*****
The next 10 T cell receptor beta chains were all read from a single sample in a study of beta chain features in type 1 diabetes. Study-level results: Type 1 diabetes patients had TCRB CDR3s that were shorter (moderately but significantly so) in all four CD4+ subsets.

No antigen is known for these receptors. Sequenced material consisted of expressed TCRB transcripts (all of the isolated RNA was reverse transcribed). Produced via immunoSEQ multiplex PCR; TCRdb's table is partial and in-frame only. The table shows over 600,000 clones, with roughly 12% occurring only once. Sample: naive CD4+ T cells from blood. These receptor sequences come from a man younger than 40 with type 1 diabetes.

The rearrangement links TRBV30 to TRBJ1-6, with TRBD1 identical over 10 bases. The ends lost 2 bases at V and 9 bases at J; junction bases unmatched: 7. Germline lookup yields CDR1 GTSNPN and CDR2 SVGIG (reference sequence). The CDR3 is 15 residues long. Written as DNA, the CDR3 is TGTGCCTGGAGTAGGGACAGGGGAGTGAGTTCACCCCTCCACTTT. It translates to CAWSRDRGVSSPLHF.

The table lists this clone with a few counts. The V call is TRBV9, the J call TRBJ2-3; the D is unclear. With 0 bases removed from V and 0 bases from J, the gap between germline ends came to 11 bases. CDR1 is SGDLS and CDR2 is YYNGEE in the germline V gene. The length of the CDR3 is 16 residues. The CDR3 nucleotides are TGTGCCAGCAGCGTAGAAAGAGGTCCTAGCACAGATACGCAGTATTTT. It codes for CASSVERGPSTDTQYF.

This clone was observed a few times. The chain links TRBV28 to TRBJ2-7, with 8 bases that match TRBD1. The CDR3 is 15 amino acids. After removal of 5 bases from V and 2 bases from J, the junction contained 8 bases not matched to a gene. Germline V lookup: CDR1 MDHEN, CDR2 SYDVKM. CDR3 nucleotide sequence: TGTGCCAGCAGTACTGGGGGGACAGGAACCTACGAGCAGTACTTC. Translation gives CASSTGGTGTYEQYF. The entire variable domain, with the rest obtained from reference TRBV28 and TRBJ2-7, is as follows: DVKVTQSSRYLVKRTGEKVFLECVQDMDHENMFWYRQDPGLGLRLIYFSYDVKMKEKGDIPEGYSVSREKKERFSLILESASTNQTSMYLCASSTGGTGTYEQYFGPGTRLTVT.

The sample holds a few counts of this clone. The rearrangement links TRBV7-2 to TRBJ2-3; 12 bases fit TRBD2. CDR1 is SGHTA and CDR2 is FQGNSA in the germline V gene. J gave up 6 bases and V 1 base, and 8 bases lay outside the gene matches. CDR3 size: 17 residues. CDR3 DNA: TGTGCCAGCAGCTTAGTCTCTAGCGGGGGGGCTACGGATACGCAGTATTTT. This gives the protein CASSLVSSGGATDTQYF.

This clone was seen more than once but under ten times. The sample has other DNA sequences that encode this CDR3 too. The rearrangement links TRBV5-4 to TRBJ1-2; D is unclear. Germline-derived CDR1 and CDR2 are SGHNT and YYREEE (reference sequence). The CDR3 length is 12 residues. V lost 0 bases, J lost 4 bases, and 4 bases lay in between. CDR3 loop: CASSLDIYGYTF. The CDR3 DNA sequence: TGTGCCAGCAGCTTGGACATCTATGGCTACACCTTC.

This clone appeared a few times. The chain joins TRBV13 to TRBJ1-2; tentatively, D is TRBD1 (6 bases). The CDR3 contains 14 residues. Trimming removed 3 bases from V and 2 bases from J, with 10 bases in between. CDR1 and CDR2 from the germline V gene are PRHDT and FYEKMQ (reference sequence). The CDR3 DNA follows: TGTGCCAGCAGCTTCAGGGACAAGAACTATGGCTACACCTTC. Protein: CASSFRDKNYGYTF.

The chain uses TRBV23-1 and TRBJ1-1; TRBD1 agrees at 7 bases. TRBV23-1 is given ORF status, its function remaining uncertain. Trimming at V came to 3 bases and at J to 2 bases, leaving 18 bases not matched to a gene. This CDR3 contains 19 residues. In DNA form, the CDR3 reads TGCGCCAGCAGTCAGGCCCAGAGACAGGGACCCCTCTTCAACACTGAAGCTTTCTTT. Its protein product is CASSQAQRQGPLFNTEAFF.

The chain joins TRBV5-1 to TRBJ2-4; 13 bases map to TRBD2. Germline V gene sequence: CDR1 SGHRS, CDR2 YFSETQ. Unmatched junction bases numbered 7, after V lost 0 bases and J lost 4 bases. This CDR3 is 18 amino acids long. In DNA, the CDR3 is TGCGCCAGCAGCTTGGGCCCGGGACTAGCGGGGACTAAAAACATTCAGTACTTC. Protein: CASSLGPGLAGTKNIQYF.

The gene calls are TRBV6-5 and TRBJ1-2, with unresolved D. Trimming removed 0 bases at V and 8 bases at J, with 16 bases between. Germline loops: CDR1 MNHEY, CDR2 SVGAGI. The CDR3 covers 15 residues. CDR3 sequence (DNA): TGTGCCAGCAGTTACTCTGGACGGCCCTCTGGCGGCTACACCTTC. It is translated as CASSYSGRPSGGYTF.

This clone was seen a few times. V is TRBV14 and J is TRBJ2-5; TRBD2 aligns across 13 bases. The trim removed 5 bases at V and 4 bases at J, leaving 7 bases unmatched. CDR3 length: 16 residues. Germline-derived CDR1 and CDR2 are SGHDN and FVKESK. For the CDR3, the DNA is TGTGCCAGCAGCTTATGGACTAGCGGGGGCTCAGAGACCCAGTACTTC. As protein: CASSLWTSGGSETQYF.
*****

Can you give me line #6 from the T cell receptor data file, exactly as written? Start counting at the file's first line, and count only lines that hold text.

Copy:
The sample holds a few counts of this clone. The rearrangement links TRBV7-2 to TRBJ2-3; 12 bases fit TRBD2. CDR1 is SGHTA and CDR2 is FQGNSA in the germline V gene. J gave up 6 bases and V 1 base, and 8 bases lay outside the gene matches. CDR3 size: 17 residues. CDR3 DNA: TGTGCCAGCAGCTTAGTCTCTAGCGGGGGGGCTACGGATACGCAGTATTTT. This gives the protein CASSLVSSGGATDTQYF.